My current day-to-day life includes trying to decide what is age-appropriate information to give to my children.
My kids are just at that age now where they have no filter and are super curious about EVERYTHING.
Now, I’m all about just giving them the facts… but there are times where it bites me. Like in public. Just about always.
It’s funny how kids will just blurt things out and not realize how uncomfortable it makes other people. I think my first dose of this came two years ago when we put our dog down. It was awful and we weren’t sure exactly what to tell our then 3-year-old daughter. We decided to just tell it like it is, and let her know that he was old and sick and that he died.
The first thing that struck me was that kids don’t understand euphemisms, so saying that, “He’s gone” or “Passed away” didn’t register and only led to more questions. Blunt statements helped her to understand what was really going on.
In the days, weeks, months, or even today I’m sure if you asked, if someone would bring up our dog, she would announce in a matter-of-fact way, “He is dead and was buried in our yard.”
My kids all know the proper names for their body parts and “penis and vagina” get shouted out on the daily (and yes, I know it’s technically “vulva” but let’s be honest, adults don’t even use that term).
Even though the twins (who are three) know all of this information, our daughter (now five) has taken it upon herself to explain to them over and over why they have penises and she has a vagina, and goes on to list all of the other people that she knows that have a penis or vagina. The boys join in and this weird game goes on a for while.
She has recently upped the ante and now likes to explain menstruation to her brothers. It goes a little something like this: “Did you know that when I get big I’m going to bleed, because I’m a girl and boys… Hey boys! (getting their undivided attention) did you know that you don’t get to bleed because only girls bleed when they are ready to have babies? So when I get big I will have babies and bleed!”
First of all “get to” bleed… girl, you’ll learn. And second of all, please work the word “bleed” into your sentence a few more times, we weren’t sure what you were talking about. It’s even more fun when the conversation happens in public, specifically busy grocery stores.
My daughter explaining menstruation to our sons is certainly not where the topic ends. They always have questions whenever I have my period and in talking with my mom friends, they all agree, their kids are curious.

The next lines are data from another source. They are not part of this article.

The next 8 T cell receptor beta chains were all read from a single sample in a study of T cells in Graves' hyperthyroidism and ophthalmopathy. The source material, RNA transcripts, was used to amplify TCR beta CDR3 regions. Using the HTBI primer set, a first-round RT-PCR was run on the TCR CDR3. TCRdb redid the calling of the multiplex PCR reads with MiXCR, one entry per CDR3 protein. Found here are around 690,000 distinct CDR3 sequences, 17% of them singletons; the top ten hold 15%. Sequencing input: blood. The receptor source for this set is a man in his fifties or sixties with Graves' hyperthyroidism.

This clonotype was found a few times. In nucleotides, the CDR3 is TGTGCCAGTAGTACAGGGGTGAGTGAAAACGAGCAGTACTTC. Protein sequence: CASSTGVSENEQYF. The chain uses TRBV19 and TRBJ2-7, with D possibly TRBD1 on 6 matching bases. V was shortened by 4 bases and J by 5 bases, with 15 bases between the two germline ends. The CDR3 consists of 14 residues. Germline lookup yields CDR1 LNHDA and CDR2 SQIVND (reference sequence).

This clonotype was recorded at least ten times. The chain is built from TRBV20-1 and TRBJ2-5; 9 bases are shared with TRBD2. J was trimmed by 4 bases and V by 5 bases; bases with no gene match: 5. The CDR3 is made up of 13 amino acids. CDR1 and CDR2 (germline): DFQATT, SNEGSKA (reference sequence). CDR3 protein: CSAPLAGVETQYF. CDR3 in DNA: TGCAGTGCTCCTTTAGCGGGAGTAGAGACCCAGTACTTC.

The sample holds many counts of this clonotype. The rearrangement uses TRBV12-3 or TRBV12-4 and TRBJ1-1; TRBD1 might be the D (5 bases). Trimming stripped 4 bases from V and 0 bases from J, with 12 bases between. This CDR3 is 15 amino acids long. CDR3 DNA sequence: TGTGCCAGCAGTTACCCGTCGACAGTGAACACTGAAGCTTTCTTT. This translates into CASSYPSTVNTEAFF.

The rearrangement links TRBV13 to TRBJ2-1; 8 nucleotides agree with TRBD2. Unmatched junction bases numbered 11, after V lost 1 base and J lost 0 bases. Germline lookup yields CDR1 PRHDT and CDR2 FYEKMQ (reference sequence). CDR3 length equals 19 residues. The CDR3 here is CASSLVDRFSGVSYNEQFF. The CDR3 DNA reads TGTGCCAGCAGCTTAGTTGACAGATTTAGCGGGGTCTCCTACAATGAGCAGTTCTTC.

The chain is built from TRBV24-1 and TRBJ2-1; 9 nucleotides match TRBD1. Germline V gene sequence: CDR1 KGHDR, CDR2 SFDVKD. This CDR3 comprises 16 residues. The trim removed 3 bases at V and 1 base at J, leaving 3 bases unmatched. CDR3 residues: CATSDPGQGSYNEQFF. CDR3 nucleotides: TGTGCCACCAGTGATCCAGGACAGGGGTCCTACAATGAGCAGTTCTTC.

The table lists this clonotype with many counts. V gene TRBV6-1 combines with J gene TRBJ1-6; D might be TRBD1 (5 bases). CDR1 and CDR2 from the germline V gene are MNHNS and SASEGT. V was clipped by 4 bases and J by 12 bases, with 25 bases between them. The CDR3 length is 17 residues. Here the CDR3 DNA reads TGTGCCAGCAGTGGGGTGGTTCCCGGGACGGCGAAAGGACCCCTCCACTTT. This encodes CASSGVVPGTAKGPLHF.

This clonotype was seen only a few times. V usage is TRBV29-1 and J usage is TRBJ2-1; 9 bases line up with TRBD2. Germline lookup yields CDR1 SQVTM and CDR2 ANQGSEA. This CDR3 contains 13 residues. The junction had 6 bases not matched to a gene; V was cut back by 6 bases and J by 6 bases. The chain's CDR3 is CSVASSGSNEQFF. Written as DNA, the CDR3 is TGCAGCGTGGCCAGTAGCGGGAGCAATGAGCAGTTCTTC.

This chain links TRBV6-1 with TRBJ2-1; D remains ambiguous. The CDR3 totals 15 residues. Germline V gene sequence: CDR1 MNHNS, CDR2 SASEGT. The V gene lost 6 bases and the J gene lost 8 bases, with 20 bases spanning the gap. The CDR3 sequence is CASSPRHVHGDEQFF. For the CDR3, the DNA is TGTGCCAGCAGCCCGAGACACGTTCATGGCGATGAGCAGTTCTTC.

They will not let you pee in peace and they are full of questions.
I try not to let things get awkward when it comes to almost any topic, as I want my kids to feel like they can ask me anything, but jeez is that getting tougher.
My kids know where babies come from and what menstruation is, and the basics of why it happens, and they know quite a bit about death and other difficult topics.
We’ve had a hard year when it comes to loss and close people around us going through really unimaginable times, and whenever something comes up my daughter is now the first to suggest we make them banana bread or send a care package. It’s pretty amazing actually to see her empathy for others, and gives me some confidence that she can handle some of the facts of life.
There are of course downfalls that come with explaining death, or explaining the emotions we are going through, and I see bouts of anxiety from her, but we work through that too.
I imagine there would be downfalls to keeping them in the dark about these things too, and the confusion they may feel seeing you visibly upset, or frustrated, or whatever emotion you are working through.
Once again, even with death the kids often make some pretty cringe-worthy comments. We recently took them to a celebration of life and my daughter is now telling people that we went to a “party” on the weekend. That’s my own fault really. We had explained that it was, “like a party to celebrate the life of this individual.” She was upset there was no cake.
I’m not sure if we are making all of the right calls with the information we give them, but I’d rather my kids be well informed and feel comfortable enough to get their information from us rather than have to look elsewhere.
I know that they are still very little, and I do try to just give them the basics when they ask questions, but sometimes the questions come up again, or my basic answers don’t satisfy… so here we are with three preschoolers that can explain female anatomy and menstruation better than some fully grown men.
Apologies to any future school friends’ parents; it was my kids that provided all of those fun facts.